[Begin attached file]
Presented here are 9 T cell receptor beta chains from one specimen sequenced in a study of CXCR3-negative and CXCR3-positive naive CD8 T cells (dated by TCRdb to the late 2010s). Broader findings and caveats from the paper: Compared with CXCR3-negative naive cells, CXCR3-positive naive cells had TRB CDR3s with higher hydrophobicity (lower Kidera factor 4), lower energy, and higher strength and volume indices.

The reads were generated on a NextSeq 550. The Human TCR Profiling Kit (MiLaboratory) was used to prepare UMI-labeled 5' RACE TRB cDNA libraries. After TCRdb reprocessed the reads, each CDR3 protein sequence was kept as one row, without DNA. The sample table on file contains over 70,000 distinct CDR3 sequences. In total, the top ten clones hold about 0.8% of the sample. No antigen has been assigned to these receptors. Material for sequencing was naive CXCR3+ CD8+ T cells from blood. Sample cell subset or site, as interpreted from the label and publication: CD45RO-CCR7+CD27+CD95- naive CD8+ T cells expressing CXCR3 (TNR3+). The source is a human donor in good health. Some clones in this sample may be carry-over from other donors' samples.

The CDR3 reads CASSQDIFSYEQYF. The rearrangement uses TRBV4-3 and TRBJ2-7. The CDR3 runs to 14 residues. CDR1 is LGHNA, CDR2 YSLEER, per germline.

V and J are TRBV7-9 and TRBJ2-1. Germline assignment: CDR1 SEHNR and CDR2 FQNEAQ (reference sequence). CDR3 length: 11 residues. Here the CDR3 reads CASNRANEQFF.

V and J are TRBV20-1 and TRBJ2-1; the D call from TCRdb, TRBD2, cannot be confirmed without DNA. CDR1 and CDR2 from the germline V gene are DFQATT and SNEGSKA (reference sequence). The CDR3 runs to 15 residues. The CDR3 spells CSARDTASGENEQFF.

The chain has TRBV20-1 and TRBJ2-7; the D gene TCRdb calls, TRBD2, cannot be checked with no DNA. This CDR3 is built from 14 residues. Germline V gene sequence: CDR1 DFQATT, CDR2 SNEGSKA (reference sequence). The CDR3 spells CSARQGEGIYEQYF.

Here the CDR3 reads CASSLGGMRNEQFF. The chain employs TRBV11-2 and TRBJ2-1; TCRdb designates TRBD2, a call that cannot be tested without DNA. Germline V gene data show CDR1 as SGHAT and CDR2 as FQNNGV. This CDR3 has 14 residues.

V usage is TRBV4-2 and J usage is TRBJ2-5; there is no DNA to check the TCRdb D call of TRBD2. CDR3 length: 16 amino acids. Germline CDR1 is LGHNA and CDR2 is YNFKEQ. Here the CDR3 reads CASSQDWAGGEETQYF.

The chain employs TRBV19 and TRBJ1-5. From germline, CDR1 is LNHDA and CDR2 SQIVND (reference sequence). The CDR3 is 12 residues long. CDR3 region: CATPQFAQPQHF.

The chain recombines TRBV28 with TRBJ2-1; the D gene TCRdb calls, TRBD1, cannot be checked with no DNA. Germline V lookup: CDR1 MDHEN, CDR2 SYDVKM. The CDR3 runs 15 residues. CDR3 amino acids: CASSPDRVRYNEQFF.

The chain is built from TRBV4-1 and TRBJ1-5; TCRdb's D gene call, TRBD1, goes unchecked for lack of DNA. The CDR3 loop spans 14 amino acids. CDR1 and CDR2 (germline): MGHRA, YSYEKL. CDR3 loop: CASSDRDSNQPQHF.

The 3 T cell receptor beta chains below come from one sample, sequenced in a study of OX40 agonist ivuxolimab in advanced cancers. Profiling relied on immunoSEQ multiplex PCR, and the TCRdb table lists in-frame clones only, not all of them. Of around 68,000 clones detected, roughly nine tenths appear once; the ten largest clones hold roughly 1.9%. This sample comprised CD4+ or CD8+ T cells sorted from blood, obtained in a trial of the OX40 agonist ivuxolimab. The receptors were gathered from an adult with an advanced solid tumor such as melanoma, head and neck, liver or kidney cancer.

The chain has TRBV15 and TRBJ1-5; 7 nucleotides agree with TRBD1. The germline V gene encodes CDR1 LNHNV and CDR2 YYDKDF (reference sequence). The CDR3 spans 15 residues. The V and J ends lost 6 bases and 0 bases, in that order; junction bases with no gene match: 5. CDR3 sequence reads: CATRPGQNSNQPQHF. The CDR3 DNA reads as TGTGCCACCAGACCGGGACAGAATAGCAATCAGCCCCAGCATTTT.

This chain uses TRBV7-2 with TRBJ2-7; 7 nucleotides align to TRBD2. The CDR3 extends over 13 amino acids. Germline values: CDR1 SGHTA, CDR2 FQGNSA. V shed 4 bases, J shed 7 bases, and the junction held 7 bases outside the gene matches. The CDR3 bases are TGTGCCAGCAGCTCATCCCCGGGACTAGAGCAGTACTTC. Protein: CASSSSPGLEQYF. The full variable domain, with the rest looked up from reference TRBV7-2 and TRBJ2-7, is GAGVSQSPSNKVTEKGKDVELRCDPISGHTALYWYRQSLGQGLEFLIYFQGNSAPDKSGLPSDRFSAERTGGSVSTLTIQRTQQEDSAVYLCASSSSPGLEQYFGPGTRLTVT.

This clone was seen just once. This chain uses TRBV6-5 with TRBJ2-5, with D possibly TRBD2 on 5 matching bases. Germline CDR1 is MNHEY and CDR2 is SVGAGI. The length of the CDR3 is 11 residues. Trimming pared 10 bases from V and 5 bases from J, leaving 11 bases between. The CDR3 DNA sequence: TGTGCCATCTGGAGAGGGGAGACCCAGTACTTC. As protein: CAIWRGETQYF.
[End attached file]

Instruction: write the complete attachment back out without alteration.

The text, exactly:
Presented here are 9 T cell receptor beta chains from one specimen sequenced in a study of CXCR3-negative and CXCR3-positive naive CD8 T cells (dated by TCRdb to the late 2010s). Broader findings and caveats from the paper: Compared with CXCR3-negative naive cells, CXCR3-positive naive cells had TRB CDR3s with higher hydrophobicity (lower Kidera factor 4), lower energy, and higher strength and volume indices.

The reads were generated on a NextSeq 550. The Human TCR Profiling Kit (MiLaboratory) was used to prepare UMI-labeled 5' RACE TRB cDNA libraries. After TCRdb reprocessed the reads, each CDR3 protein sequence was kept as one row, without DNA. The sample table on file contains over 70,000 distinct CDR3 sequences. In total, the top ten clones hold about 0.8% of the sample. No antigen has been assigned to these receptors. Material for sequencing was naive CXCR3+ CD8+ T cells from blood. Sample cell subset or site, as interpreted from the label and publication: CD45RO-CCR7+CD27+CD95- naive CD8+ T cells expressing CXCR3 (TNR3+). The source is a human donor in good health. Some clones in this sample may be carry-over from other donors' samples.

The CDR3 reads CASSQDIFSYEQYF. The rearrangement uses TRBV4-3 and TRBJ2-7. The CDR3 runs to 14 residues. CDR1 is LGHNA, CDR2 YSLEER, per germline.

V and J are TRBV7-9 and TRBJ2-1. Germline assignment: CDR1 SEHNR and CDR2 FQNEAQ (reference sequence). CDR3 length: 11 residues. Here the CDR3 reads CASNRANEQFF.

V and J are TRBV20-1 and TRBJ2-1; the D call from TCRdb, TRBD2, cannot be confirmed without DNA. CDR1 and CDR2 from the germline V gene are DFQATT and SNEGSKA (reference sequence). The CDR3 runs to 15 residues. The CDR3 spells CSARDTASGENEQFF.

The chain has TRBV20-1 and TRBJ2-7; the D gene TCRdb calls, TRBD2, cannot be checked with no DNA. This CDR3 is built from 14 residues. Germline V gene sequence: CDR1 DFQATT, CDR2 SNEGSKA (reference sequence). The CDR3 spells CSARQGEGIYEQYF.

Here the CDR3 reads CASSLGGMRNEQFF. The chain employs TRBV11-2 and TRBJ2-1; TCRdb designates TRBD2, a call that cannot be tested without DNA. Germline V gene data show CDR1 as SGHAT and CDR2 as FQNNGV. This CDR3 has 14 residues.

V usage is TRBV4-2 and J usage is TRBJ2-5; there is no DNA to check the TCRdb D call of TRBD2. CDR3 length: 16 amino acids. Germline CDR1 is LGHNA and CDR2 is YNFKEQ. Here the CDR3 reads CASSQDWAGGEETQYF.

The chain employs TRBV19 and TRBJ1-5. From germline, CDR1 is LNHDA and CDR2 SQIVND (reference sequence). The CDR3 is 12 residues long. CDR3 region: CATPQFAQPQHF.

The chain recombines TRBV28 with TRBJ2-1; the D gene TCRdb calls, TRBD1, cannot be checked with no DNA. Germline V lookup: CDR1 MDHEN, CDR2 SYDVKM. The CDR3 runs 15 residues. CDR3 amino acids: CASSPDRVRYNEQFF.

The chain is built from TRBV4-1 and TRBJ1-5; TCRdb's D gene call, TRBD1, goes unchecked for lack of DNA. The CDR3 loop spans 14 amino acids. CDR1 and CDR2 (germline): MGHRA, YSYEKL. CDR3 loop: CASSDRDSNQPQHF.

The 3 T cell receptor beta chains below come from one sample, sequenced in a study of OX40 agonist ivuxolimab in advanced cancers. Profiling relied on immunoSEQ multiplex PCR, and the TCRdb table lists in-frame clones only, not all of them. Of around 68,000 clones detected, roughly nine tenths appear once; the ten largest clones hold roughly 1.9%. This sample comprised CD4+ or CD8+ T cells sorted from blood, obtained in a trial of the OX40 agonist ivuxolimab. The receptors were gathered from an adult with an advanced solid tumor such as melanoma, head and neck, liver or kidney cancer.

The chain has TRBV15 and TRBJ1-5; 7 nucleotides agree with TRBD1. The germline V gene encodes CDR1 LNHNV and CDR2 YYDKDF (reference sequence). The CDR3 spans 15 residues. The V and J ends lost 6 bases and 0 bases, in that order; junction bases with no gene match: 5. CDR3 sequence reads: CATRPGQNSNQPQHF. The CDR3 DNA reads as TGTGCCACCAGACCGGGACAGAATAGCAATCAGCCCCAGCATTTT.

This chain uses TRBV7-2 with TRBJ2-7; 7 nucleotides align to TRBD2. The CDR3 extends over 13 amino acids. Germline values: CDR1 SGHTA, CDR2 FQGNSA. V shed 4 bases, J shed 7 bases, and the junction held 7 bases outside the gene matches. The CDR3 bases are TGTGCCAGCAGCTCATCCCCGGGACTAGAGCAGTACTTC. Protein: CASSSSPGLEQYF. The full variable domain, with the rest looked up from reference TRBV7-2 and TRBJ2-7, is GAGVSQSPSNKVTEKGKDVELRCDPISGHTALYWYRQSLGQGLEFLIYFQGNSAPDKSGLPSDRFSAERTGGSVSTLTIQRTQQEDSAVYLCASSSSPGLEQYFGPGTRLTVT.

This clone was seen just once. This chain uses TRBV6-5 with TRBJ2-5, with D possibly TRBD2 on 5 matching bases. Germline CDR1 is MNHEY and CDR2 is SVGAGI. The length of the CDR3 is 11 residues. Trimming pared 10 bases from V and 5 bases from J, leaving 11 bases between. The CDR3 DNA sequence: TGTGCCATCTGGAGAGGGGAGACCCAGTACTTC. As protein: CAIWRGETQYF.